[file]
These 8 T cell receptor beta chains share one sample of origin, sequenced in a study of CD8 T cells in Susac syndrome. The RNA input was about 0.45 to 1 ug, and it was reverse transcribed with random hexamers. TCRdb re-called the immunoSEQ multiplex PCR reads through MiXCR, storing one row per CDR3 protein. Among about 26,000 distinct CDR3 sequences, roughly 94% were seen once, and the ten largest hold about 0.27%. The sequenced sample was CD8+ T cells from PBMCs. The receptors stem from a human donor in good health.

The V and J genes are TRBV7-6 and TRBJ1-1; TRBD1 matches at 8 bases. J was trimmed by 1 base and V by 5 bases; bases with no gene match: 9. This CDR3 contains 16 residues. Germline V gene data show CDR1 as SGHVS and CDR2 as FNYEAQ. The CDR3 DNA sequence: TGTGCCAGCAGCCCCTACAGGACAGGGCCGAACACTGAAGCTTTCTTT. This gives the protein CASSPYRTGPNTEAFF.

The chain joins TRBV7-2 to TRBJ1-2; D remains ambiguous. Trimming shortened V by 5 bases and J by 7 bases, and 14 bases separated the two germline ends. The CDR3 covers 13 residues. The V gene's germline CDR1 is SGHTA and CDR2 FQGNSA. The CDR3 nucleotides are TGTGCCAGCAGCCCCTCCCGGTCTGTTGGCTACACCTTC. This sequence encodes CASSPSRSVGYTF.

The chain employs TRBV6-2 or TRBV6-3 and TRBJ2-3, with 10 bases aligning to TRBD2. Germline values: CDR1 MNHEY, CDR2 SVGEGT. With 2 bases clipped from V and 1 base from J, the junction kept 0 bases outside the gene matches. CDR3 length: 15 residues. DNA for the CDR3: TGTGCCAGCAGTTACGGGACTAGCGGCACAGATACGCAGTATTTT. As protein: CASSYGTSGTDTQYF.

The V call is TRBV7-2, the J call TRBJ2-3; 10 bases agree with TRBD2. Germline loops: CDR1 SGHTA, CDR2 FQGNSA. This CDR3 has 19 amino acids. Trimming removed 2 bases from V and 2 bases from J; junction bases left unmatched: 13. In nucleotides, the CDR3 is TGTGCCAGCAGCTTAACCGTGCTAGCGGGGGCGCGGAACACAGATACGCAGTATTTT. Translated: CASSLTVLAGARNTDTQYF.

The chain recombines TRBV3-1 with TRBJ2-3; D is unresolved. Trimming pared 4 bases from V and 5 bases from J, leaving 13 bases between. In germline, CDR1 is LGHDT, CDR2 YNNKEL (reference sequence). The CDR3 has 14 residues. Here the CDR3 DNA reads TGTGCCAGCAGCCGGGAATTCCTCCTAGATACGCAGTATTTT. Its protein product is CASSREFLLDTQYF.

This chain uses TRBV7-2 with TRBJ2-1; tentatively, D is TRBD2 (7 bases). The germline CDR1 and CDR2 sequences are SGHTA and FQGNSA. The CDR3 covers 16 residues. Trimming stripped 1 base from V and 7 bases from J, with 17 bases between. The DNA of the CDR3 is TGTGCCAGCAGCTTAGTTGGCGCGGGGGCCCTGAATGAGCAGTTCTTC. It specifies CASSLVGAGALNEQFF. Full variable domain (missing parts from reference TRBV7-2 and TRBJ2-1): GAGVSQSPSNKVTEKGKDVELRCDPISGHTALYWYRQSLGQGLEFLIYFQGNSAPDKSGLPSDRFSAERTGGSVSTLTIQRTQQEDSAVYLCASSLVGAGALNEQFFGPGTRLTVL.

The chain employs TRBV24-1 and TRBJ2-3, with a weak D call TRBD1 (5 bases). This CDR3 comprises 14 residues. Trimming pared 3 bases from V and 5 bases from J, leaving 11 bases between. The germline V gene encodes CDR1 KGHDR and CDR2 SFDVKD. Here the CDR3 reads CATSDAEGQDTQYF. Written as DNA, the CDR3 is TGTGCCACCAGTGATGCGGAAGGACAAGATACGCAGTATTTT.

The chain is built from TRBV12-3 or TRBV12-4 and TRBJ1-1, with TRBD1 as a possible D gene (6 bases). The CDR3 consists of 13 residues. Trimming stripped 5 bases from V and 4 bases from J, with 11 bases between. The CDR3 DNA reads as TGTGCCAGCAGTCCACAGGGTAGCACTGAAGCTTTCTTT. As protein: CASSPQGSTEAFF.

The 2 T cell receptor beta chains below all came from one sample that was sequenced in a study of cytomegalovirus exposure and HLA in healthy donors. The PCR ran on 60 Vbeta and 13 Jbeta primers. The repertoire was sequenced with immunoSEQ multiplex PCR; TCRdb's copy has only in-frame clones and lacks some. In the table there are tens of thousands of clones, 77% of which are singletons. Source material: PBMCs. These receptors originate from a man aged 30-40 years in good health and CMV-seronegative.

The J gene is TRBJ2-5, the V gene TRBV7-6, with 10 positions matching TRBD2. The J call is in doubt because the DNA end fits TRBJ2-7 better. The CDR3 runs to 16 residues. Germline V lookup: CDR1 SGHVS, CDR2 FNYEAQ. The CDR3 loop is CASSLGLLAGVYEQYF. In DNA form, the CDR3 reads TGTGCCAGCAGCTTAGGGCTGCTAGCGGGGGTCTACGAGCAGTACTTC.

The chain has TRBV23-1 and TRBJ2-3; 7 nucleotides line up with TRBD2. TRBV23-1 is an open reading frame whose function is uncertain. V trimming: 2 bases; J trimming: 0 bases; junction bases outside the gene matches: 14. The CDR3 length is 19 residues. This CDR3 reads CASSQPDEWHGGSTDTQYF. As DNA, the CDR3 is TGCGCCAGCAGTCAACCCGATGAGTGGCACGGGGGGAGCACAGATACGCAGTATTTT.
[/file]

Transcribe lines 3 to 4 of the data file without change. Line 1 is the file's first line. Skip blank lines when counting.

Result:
The chain joins TRBV7-2 to TRBJ1-2; D remains ambiguous. Trimming shortened V by 5 bases and J by 7 bases, and 14 bases separated the two germline ends. The CDR3 covers 13 residues. The V gene's germline CDR1 is SGHTA and CDR2 FQGNSA. The CDR3 nucleotides are TGTGCCAGCAGCCCCTCCCGGTCTGTTGGCTACACCTTC. This sequence encodes CASSPSRSVGYTF.

The chain employs TRBV6-2 or TRBV6-3 and TRBJ2-3, with 10 bases aligning to TRBD2. Germline values: CDR1 MNHEY, CDR2 SVGEGT. With 2 bases clipped from V and 1 base from J, the junction kept 0 bases outside the gene matches. CDR3 length: 15 residues. DNA for the CDR3: TGTGCCAGCAGTTACGGGACTAGCGGCACAGATACGCAGTATTTT. As protein: CASSYGTSGTDTQYF.